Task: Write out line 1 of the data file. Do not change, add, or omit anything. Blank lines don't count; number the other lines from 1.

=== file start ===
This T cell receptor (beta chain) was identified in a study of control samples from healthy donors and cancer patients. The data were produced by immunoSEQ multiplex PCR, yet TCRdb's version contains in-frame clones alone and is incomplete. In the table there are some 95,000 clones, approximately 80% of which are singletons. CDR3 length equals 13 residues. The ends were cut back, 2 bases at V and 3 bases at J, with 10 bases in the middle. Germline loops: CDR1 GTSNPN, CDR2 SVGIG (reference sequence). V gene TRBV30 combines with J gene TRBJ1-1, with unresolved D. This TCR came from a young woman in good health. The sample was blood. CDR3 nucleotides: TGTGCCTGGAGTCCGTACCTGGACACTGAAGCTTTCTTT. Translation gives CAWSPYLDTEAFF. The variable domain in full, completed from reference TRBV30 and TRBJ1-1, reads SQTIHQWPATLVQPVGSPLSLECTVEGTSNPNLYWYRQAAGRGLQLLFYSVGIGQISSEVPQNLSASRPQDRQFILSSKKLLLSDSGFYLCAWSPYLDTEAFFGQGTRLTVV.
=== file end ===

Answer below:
This T cell receptor (beta chain) was identified in a study of control samples from healthy donors and cancer patients. The data were produced by immunoSEQ multiplex PCR, yet TCRdb's version contains in-frame clones alone and is incomplete. In the table there are some 95,000 clones, approximately 80% of which are singletons. CDR3 length equals 13 residues. The ends were cut back, 2 bases at V and 3 bases at J, with 10 bases in the middle. Germline loops: CDR1 GTSNPN, CDR2 SVGIG (reference sequence). V gene TRBV30 combines with J gene TRBJ1-1, with unresolved D. This TCR came from a young woman in good health. The sample was blood. CDR3 nucleotides: TGTGCCTGGAGTCCGTACCTGGACACTGAAGCTTTCTTT. Translation gives CAWSPYLDTEAFF. The variable domain in full, completed from reference TRBV30 and TRBJ1-1, reads SQTIHQWPATLVQPVGSPLSLECTVEGTSNPNLYWYRQAAGRGLQLLFYSVGIGQISSEVPQNLSASRPQDRQFILSSKKLLLSDSGFYLCAWSPYLDTEAFFGQGTRLTVV.